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Release status: working

Duet 0.8.5 Opensource 32bit Electronics for 3dprinters.jpg
Duet - Arduino Due Compatible 3D Printer Electronics
CAD Models
External Link

The Duet was developed by Andy and Tony from Think3dPrint3d in conjunction with RepRapPro and with much advice from Chris Palmer (Nophead)

The Duet is a 3D Printer controller board that is compatible with the Arduino Due. This 3D Printer controller combines the Arduino Due microcontroller with 5 stepper motor controllers (v0.8.5), Ethernet, Hi-Speed SD card slot and more.


The Duet runs the 32 bit, ARM core SAM3X8E microprocessor, as found on the Arduino Due. This is a step change from preceding controllers using 8 bit microprocessors and leaves loads of overhead to do cool things (like running a webserver or running delta bots much faster). The Duet comes with Ethernet built in allowing it to run as a network printer controller, along with USB and an SD card (fully SD 2.0 compliant). The Duet 0.8.5 version update supports an additional extruder, so it can be used with both dual and single extruder printers (5 axes control). In addition it takes the Duex4 expansion board which adds a further 4 stepper channels - for a total of 9 axes controls (3 axis + 5 extruders for example). A more in-depth description of the original design can be found in this blog post. The v0.8.5 update is described here.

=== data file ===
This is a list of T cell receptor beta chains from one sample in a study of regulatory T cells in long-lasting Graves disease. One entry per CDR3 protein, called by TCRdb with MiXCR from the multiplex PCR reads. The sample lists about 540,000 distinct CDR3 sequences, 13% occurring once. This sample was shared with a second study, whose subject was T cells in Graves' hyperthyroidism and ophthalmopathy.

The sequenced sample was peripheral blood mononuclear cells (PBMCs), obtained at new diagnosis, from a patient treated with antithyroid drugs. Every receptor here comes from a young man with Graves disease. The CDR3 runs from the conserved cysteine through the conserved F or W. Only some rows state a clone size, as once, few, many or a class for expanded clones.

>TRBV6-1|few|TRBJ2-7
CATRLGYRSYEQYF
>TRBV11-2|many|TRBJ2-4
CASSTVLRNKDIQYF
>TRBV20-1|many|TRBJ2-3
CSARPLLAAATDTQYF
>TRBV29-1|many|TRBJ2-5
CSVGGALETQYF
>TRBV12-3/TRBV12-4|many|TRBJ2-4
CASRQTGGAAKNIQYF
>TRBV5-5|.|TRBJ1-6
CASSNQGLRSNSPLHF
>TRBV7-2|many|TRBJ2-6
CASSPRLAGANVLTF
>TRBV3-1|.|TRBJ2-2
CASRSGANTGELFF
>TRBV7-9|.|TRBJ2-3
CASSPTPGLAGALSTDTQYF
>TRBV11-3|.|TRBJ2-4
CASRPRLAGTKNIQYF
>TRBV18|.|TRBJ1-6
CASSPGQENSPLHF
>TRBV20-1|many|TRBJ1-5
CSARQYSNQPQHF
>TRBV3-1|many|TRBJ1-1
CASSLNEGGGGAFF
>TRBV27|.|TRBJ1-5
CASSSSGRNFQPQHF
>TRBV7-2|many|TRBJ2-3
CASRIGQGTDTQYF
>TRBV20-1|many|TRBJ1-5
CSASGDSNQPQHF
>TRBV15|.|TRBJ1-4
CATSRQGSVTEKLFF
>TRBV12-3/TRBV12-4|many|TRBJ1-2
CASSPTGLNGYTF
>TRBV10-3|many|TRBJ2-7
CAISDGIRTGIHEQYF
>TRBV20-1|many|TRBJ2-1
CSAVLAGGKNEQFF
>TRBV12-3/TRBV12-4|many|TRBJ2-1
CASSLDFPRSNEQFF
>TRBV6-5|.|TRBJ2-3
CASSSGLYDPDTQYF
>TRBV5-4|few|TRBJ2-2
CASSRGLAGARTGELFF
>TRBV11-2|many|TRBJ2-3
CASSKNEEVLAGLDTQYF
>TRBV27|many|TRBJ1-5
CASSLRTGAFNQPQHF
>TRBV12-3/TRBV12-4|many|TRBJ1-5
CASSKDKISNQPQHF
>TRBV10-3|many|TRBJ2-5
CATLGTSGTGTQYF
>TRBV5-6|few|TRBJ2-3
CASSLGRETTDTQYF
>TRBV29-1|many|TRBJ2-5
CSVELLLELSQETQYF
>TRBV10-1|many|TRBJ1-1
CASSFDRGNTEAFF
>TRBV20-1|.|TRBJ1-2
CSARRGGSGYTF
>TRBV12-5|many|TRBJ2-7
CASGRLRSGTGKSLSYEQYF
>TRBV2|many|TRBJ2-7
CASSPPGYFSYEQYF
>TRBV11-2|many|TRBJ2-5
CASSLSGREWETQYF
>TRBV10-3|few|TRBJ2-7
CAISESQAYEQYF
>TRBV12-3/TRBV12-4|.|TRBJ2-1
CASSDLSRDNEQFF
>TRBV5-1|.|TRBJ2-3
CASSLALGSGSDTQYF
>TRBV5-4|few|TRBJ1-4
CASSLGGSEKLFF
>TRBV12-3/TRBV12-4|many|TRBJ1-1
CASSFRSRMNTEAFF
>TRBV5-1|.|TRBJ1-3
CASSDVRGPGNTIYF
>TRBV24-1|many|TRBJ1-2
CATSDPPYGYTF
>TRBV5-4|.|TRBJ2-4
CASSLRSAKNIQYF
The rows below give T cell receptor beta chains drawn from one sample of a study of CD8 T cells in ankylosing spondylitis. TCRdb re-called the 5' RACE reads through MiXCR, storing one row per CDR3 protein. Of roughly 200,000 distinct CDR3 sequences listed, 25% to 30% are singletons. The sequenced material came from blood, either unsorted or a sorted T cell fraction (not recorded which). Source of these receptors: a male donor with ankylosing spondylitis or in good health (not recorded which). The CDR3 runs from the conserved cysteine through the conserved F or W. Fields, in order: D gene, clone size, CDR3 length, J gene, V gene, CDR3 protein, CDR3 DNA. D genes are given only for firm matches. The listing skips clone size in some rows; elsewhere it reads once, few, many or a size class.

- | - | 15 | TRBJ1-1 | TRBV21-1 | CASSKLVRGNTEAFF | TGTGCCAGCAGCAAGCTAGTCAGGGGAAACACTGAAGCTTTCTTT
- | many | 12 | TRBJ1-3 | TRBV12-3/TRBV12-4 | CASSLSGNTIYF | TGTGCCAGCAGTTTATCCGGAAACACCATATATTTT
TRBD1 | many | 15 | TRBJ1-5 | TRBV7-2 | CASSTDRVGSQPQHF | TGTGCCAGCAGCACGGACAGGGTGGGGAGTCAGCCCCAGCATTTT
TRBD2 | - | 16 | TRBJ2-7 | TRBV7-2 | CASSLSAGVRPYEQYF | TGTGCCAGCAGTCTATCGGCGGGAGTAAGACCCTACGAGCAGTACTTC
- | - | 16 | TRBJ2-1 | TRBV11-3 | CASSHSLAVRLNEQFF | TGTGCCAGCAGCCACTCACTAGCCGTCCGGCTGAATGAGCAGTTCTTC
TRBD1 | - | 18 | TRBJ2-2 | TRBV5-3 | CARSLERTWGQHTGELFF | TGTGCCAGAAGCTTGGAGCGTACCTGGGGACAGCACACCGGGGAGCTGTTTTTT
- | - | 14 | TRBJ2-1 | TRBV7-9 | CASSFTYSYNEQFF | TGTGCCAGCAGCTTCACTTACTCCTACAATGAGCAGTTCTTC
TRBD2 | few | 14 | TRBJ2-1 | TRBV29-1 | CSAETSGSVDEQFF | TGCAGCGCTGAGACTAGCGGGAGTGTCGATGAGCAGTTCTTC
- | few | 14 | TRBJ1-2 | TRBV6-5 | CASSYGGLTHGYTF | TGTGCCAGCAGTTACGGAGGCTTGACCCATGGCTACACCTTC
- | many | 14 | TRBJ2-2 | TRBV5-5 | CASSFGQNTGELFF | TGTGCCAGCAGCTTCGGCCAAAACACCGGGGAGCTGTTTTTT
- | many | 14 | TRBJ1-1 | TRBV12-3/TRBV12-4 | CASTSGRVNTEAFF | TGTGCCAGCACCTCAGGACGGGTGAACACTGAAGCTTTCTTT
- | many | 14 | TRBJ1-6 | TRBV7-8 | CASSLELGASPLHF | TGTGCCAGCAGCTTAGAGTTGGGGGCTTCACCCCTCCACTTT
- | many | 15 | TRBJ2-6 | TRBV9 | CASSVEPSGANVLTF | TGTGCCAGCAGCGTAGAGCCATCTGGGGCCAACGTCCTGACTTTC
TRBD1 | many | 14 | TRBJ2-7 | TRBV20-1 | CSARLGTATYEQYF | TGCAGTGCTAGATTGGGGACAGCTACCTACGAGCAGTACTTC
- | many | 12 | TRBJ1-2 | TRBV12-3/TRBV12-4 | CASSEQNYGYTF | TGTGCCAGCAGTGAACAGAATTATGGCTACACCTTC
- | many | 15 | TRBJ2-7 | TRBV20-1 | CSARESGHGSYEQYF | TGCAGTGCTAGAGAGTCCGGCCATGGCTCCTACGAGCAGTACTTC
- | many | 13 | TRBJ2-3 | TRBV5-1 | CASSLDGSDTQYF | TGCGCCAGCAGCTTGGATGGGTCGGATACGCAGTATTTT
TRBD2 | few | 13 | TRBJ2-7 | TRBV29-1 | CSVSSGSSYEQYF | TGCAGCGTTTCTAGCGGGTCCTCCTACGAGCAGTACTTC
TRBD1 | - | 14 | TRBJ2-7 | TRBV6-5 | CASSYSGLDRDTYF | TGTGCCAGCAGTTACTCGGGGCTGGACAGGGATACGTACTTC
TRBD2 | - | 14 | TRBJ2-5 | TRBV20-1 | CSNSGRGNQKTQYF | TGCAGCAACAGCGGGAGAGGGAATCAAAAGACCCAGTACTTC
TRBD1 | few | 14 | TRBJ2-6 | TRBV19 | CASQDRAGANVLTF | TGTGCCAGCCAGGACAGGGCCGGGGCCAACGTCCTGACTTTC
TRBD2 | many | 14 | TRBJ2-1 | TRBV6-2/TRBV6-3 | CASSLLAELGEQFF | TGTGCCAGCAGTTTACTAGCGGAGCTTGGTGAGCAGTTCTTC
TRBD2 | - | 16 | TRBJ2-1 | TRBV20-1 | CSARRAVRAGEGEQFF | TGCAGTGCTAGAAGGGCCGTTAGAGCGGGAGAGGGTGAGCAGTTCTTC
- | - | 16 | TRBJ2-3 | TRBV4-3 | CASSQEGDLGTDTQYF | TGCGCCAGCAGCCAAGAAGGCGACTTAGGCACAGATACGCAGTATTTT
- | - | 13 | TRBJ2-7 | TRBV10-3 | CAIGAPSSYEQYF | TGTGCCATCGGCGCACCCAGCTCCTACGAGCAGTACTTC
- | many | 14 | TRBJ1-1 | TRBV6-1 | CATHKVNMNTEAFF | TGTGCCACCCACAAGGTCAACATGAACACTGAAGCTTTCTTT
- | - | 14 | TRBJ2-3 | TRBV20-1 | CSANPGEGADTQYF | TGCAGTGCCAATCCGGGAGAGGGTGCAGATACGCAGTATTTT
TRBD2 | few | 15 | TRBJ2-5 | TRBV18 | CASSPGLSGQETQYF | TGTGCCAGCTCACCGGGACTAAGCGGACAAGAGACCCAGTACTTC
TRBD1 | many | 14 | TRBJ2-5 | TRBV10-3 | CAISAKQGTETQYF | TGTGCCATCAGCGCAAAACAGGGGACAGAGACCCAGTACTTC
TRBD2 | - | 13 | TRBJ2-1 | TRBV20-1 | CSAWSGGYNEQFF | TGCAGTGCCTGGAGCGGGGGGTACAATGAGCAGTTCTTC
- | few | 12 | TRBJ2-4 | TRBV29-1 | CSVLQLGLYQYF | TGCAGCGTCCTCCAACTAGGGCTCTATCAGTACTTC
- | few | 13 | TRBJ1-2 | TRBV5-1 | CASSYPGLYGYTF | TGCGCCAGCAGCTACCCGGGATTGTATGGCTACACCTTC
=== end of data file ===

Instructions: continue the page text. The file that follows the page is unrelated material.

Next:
The PanelDue is a compatible colour graphics touch screen control panel. The Duet can also be controlled over wifi as described here.


Duet 0.8.5 Duex4 wiring.svg

Open hardware

The Duet hardware design is licensed under the CERN OHW License 1.2: the design is free to be distributed and modified within the terms of this license. All the design files are available on Github. The Duet was completely designed using the Open Source software package KiCAD so hacking and building on this design is accessible to all.


The Duet runs RepRap Firmware, a new C++ firmware by Adrian Bowyer. The software supports receiving GCode from over the USB serial port, from the SD card and from the ethernet interface. Additionally, the firmware can be uploaded using software packaged with the Arduino IDE or Eclipse (see below).